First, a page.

Basic Concepts in 3ds Max - Part 2 - Rotations and Layers
In this tutorial, you cover the basic concepts of how rotations work in 3D. You also learn how to create a layering system to freeze and hide objects in your scene.
- Recorded in: 3ds Max 2013
- This tutorial is intended for use with 3ds Max version 2013 or higher.
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Before you start building the skeleton, it is important to cover some ground rules about rotations.
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There have been many papers about rotations in 3D, gimbal lock limitations, 90-degree and 180-degree flips and other related issues.
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Here we will not attempt to dissect all these problems that have already been addressed numerous times.
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Instead, you will follow a set of rules that will minimize the chance for such problems to occur.
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Understanding how rotations work in a 3D application makes it easier to decide which viewport to draw the bone branch in.
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As much as possible, you want to favor rotations on the Z-axis.
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For example, to build a leg or a spine, you'd want to use a side view like the Left view.
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This way, when you locally rotate the leg for example, the main rotation of the thigh or calf is happening on the Z-axis.
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You'd still need to animate the X and Y rotations,
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for the thigh mind you,
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the calf only rotates in Z,
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but these would represent secondary, less extreme motions.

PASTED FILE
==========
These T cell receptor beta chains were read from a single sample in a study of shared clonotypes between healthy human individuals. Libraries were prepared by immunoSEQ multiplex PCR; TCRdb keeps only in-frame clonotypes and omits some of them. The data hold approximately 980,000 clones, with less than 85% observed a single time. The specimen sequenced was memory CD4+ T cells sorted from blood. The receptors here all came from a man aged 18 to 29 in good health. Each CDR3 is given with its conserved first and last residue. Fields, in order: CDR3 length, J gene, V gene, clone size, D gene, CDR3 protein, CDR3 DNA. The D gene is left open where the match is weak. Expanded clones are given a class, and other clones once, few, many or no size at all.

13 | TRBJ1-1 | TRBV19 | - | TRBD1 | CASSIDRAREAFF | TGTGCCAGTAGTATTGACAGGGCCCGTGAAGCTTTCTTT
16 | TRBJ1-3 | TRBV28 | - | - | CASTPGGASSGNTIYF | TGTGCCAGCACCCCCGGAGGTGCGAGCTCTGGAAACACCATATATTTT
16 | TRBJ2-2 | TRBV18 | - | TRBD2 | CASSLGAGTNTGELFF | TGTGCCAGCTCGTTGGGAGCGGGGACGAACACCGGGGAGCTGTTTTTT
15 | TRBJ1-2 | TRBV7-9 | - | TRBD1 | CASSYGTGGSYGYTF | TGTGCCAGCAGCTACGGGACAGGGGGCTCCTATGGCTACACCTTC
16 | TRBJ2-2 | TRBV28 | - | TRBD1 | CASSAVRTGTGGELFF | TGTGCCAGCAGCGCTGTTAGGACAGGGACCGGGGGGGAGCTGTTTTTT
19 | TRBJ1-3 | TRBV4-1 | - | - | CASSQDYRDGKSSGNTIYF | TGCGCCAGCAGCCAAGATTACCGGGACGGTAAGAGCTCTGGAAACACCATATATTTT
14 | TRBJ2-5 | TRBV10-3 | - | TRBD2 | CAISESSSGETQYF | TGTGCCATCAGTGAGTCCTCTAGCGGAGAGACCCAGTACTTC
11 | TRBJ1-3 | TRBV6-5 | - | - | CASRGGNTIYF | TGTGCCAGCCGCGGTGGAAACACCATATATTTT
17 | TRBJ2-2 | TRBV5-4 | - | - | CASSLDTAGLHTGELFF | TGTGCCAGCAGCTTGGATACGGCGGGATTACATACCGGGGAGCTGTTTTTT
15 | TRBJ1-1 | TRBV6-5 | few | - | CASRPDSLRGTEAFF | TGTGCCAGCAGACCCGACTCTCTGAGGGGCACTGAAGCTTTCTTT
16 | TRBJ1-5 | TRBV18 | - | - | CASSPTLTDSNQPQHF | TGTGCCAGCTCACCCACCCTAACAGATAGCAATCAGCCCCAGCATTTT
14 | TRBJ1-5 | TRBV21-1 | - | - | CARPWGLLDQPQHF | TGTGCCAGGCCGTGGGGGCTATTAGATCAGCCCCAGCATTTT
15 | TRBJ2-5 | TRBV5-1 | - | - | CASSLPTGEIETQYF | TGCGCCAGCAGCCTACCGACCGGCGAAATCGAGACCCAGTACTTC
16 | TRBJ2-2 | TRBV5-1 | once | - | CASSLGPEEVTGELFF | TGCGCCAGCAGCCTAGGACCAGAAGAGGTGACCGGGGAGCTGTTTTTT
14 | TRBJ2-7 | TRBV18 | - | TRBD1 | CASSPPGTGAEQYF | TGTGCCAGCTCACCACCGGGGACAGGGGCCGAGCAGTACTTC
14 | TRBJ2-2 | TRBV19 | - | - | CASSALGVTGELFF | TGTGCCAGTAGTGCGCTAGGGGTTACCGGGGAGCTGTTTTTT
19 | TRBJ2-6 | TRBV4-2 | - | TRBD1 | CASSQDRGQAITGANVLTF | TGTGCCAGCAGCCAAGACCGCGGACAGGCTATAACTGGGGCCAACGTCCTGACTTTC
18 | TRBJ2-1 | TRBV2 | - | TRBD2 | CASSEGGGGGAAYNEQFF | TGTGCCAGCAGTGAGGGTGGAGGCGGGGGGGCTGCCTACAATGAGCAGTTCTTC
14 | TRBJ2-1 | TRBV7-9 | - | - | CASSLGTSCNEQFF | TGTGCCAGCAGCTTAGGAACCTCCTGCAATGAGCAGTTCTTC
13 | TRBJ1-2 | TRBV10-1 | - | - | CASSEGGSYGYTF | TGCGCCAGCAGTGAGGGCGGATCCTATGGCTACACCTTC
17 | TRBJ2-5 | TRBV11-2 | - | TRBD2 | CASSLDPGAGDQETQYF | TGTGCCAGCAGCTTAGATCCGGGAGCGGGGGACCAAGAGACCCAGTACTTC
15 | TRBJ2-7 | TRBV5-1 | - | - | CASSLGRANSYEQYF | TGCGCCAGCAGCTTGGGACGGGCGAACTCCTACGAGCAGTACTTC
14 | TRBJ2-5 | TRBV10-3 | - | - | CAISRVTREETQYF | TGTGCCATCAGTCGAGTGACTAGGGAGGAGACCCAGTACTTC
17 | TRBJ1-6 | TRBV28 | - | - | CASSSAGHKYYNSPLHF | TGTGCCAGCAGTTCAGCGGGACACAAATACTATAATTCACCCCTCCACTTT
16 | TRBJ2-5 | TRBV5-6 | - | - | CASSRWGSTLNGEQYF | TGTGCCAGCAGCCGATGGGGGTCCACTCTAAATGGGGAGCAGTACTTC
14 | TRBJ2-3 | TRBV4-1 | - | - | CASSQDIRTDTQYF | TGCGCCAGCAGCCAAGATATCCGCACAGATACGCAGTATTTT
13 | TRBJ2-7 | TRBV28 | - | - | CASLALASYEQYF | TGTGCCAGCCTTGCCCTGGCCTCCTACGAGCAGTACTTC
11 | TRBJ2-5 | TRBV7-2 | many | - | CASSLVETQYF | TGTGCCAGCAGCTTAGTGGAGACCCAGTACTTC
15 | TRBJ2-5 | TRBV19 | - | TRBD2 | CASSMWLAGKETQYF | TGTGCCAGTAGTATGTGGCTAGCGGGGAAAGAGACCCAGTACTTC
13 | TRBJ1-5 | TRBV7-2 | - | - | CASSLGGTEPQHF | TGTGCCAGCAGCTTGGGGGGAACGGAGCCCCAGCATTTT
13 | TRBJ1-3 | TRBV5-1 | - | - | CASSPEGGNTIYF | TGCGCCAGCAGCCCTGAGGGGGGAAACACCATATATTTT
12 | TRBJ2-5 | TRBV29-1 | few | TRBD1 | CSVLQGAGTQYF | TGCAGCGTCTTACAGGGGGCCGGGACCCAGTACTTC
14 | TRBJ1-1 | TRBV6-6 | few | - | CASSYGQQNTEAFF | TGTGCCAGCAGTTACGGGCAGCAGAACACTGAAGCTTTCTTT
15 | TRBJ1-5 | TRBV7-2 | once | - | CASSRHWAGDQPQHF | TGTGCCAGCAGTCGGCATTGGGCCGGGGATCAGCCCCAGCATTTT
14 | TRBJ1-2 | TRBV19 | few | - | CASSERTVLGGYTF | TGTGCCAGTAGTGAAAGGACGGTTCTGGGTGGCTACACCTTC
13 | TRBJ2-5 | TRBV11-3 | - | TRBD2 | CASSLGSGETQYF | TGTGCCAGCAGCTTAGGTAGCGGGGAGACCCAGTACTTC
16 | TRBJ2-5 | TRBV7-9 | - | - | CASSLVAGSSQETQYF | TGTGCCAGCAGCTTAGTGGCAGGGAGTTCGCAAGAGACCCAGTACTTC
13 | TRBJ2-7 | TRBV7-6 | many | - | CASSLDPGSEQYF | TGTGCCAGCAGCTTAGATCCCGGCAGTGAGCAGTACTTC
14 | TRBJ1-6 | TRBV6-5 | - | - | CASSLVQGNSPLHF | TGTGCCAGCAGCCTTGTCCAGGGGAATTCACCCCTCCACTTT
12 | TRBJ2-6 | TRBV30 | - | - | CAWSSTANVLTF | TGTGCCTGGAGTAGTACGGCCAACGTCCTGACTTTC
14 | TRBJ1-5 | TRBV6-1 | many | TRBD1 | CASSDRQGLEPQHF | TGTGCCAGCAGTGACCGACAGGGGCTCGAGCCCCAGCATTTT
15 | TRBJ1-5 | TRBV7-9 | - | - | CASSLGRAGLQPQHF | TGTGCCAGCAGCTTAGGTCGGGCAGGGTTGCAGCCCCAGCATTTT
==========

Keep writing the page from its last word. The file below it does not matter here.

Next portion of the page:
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In the case of an arm, you would create the bones in the top view to favor the local rotation in Z again.
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The rotation in Y is only important at the shoulder level, since the forearm, like the calf, only rotates in local-Z.
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As far as the rotation in X is concerned, that effect is minimal.
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The reason for favoring the Z-axis is based on how rotations are evaluated in 3ds Max and in 3D software in general.
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The default order of rotational computations is XYZ.
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The final rotation is determined once all three axes have been evaluated.
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This means a change in X or Y affects all three axes, but a change in Z affects only that angle as it is evaluated last.
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Therefore, it is important that major rotations happen on that angle.
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You could potentially change the axis rotation order in the Motion panel.
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However, be aware that most gaming engines are only compatible with an XYZ Rotation Axis Order.
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It is often simpler to keep that a mind and make it a habit of favoring the Z-rotation axis when creating bones.
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This is precisely what you will do in the next movie.
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One last thing to consider before moving on; you may want to set up a layering system to help with scene management.
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This makes it easier to deal with hiding and freezing various objects.
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Right-click an empty area of the main toolbar and choose Layers. The Layers toolbar appears.
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Select all the components that make the zombie and choose the Create New Layer button on the Layers toolbar.
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Give your new layer a name such as "Mesh", ensure the Move Selection to New Layer option is enabled and click OK.
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A new layer is created and the zombie's visibility and Freeze status can now be controlled through this layer.
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If you don't want objects to show in gray when frozen, you would need to remove that option in the objects' properties.
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Deselect all objects in the viewport and create two new layers named "Controllers"
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You will use those as you start building the rig in the next movie.